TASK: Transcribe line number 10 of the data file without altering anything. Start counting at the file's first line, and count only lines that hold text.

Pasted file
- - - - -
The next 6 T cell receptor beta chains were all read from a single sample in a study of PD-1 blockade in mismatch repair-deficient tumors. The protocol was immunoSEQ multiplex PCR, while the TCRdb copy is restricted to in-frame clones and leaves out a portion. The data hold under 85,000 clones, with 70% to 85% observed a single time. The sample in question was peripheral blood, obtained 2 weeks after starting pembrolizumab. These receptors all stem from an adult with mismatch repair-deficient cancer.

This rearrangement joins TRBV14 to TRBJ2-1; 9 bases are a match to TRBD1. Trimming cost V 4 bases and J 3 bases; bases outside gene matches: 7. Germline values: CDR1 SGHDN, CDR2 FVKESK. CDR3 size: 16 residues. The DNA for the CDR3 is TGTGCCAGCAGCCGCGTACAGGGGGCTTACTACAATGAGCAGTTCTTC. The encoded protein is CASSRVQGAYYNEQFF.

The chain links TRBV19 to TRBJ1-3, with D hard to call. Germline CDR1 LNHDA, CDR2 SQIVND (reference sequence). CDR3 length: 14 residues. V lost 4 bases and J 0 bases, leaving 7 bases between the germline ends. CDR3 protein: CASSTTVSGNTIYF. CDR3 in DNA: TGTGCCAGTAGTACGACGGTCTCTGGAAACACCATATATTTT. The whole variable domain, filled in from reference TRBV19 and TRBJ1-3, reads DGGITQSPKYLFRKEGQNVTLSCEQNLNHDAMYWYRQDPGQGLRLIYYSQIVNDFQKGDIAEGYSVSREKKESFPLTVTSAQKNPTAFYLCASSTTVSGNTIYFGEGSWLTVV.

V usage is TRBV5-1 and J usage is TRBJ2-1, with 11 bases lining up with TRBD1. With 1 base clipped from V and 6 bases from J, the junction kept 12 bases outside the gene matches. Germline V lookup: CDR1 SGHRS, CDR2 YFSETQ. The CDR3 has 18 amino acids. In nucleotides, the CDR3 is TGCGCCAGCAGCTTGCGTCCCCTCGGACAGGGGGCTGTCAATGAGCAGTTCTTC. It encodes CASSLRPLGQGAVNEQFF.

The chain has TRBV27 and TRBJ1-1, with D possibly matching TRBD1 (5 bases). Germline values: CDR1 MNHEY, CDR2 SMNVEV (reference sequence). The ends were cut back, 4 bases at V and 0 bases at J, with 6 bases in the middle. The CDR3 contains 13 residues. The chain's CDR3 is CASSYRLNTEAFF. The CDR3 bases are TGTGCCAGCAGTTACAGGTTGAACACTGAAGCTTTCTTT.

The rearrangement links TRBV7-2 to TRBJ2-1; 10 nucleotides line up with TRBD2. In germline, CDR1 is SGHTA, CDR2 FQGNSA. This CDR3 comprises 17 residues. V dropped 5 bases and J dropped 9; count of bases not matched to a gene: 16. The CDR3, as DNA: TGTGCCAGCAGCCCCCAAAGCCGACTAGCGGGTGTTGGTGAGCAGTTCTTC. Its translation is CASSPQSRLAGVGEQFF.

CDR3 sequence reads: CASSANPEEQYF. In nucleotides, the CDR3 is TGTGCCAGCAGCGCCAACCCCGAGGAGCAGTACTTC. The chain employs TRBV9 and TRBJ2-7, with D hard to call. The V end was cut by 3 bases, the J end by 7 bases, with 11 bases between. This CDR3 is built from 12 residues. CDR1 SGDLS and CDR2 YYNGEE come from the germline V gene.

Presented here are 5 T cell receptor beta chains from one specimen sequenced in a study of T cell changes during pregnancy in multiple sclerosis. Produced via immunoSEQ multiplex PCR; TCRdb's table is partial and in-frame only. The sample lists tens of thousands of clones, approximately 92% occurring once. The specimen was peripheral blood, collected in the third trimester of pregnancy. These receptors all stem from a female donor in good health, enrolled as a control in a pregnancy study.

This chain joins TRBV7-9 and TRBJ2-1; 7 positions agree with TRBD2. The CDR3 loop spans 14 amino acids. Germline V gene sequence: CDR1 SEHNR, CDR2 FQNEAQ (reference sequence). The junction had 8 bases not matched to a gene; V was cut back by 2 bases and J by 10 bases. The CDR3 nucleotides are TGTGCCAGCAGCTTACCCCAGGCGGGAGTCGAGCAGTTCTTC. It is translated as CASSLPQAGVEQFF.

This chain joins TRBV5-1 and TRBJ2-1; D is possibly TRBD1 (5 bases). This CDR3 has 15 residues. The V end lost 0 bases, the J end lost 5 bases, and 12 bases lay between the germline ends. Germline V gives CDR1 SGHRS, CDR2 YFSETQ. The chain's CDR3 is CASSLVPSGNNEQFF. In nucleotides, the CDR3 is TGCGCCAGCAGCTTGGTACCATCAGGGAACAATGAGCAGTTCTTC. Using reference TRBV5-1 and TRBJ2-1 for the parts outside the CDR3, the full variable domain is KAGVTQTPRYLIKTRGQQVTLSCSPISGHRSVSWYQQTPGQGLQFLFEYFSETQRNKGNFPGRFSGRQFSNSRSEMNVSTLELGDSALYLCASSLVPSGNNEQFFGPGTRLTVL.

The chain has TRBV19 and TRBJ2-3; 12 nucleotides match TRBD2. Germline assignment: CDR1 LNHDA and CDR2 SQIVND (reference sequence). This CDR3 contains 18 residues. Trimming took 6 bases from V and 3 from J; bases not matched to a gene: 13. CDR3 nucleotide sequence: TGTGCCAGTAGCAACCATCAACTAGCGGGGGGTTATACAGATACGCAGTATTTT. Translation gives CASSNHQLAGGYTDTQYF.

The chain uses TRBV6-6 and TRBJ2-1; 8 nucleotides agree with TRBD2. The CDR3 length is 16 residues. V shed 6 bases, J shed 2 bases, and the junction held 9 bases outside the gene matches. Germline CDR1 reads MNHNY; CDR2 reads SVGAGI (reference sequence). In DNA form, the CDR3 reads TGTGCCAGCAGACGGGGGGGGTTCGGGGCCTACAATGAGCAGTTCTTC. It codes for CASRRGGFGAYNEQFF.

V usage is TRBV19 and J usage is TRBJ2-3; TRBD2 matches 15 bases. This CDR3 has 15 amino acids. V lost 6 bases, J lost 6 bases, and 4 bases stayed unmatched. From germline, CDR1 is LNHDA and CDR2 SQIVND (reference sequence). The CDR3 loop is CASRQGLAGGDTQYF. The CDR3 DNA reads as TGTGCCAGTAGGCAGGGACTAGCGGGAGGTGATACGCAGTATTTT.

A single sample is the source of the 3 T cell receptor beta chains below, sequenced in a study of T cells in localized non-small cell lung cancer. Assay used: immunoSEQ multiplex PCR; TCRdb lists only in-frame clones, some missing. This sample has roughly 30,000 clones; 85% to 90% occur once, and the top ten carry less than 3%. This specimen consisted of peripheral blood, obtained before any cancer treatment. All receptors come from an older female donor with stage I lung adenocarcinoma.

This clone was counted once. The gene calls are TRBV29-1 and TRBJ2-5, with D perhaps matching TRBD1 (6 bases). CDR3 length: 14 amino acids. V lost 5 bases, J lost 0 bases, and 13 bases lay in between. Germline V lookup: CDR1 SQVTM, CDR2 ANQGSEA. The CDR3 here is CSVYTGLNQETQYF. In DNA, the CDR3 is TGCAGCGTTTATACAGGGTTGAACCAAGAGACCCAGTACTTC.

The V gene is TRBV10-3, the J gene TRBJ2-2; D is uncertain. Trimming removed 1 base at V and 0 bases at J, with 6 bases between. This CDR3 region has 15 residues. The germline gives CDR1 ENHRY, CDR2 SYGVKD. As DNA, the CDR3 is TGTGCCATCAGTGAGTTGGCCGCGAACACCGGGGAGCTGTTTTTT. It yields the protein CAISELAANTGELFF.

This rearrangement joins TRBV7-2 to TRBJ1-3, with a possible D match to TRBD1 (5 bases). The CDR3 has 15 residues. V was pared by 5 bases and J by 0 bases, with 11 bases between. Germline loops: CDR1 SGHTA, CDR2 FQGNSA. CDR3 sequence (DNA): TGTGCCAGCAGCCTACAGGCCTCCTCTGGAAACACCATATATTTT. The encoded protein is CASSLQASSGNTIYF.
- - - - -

This chain joins TRBV5-1 and TRBJ2-1; D is possibly TRBD1 (5 bases). This CDR3 has 15 residues. The V end lost 0 bases, the J end lost 5 bases, and 12 bases lay between the germline ends. Germline V gives CDR1 SGHRS, CDR2 YFSETQ. The chain's CDR3 is CASSLVPSGNNEQFF. In nucleotides, the CDR3 is TGCGCCAGCAGCTTGGTACCATCAGGGAACAATGAGCAGTTCTTC. Using reference TRBV5-1 and TRBJ2-1 for the parts outside the CDR3, the full variable domain is KAGVTQTPRYLIKTRGQQVTLSCSPISGHRSVSWYQQTPGQGLQFLFEYFSETQRNKGNFPGRFSGRQFSNSRSEMNVSTLELGDSALYLCASSLVPSGNNEQFFGPGTRLTVL.